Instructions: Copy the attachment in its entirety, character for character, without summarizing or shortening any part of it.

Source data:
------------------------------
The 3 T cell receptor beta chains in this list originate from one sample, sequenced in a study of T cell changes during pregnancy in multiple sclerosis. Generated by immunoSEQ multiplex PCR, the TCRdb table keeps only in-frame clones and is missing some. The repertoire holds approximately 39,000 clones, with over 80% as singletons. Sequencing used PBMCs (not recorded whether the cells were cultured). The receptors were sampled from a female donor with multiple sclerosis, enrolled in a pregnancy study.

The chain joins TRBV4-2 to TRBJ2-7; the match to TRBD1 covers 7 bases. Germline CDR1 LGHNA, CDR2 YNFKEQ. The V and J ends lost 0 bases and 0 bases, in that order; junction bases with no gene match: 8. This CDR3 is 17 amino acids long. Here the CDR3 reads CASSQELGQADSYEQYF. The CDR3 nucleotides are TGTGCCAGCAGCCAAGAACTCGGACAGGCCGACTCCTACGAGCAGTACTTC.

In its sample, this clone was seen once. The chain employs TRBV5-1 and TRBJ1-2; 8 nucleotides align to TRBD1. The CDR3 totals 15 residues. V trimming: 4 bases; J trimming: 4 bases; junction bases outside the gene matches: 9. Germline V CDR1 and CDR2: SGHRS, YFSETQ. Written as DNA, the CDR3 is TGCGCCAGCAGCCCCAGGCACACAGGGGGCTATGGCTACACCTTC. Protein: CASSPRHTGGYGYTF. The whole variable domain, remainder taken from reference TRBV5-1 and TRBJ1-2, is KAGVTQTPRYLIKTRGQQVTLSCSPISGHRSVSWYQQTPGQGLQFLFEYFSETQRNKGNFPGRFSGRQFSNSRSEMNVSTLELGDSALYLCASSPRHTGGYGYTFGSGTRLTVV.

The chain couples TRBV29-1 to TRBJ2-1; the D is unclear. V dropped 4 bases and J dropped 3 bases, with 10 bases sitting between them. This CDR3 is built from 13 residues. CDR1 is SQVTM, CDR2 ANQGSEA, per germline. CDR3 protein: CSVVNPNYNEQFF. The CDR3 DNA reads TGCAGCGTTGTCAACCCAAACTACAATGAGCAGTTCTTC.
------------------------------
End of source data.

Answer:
The 3 T cell receptor beta chains in this list originate from one sample, sequenced in a study of T cell changes during pregnancy in multiple sclerosis. Generated by immunoSEQ multiplex PCR, the TCRdb table keeps only in-frame clones and is missing some. The repertoire holds approximately 39,000 clones, with over 80% as singletons. Sequencing used PBMCs (not recorded whether the cells were cultured). The receptors were sampled from a female donor with multiple sclerosis, enrolled in a pregnancy study.

The chain joins TRBV4-2 to TRBJ2-7; the match to TRBD1 covers 7 bases. Germline CDR1 LGHNA, CDR2 YNFKEQ. The V and J ends lost 0 bases and 0 bases, in that order; junction bases with no gene match: 8. This CDR3 is 17 amino acids long. Here the CDR3 reads CASSQELGQADSYEQYF. The CDR3 nucleotides are TGTGCCAGCAGCCAAGAACTCGGACAGGCCGACTCCTACGAGCAGTACTTC.

In its sample, this clone was seen once. The chain employs TRBV5-1 and TRBJ1-2; 8 nucleotides align to TRBD1. The CDR3 totals 15 residues. V trimming: 4 bases; J trimming: 4 bases; junction bases outside the gene matches: 9. Germline V CDR1 and CDR2: SGHRS, YFSETQ. Written as DNA, the CDR3 is TGCGCCAGCAGCCCCAGGCACACAGGGGGCTATGGCTACACCTTC. Protein: CASSPRHTGGYGYTF. The whole variable domain, remainder taken from reference TRBV5-1 and TRBJ1-2, is KAGVTQTPRYLIKTRGQQVTLSCSPISGHRSVSWYQQTPGQGLQFLFEYFSETQRNKGNFPGRFSGRQFSNSRSEMNVSTLELGDSALYLCASSPRHTGGYGYTFGSGTRLTVV.

The chain couples TRBV29-1 to TRBJ2-1; the D is unclear. V dropped 4 bases and J dropped 3 bases, with 10 bases sitting between them. This CDR3 is built from 13 residues. CDR1 is SQVTM, CDR2 ANQGSEA, per germline. CDR3 protein: CSVVNPNYNEQFF. The CDR3 DNA reads TGCAGCGTTGTCAACCCAAACTACAATGAGCAGTTCTTC.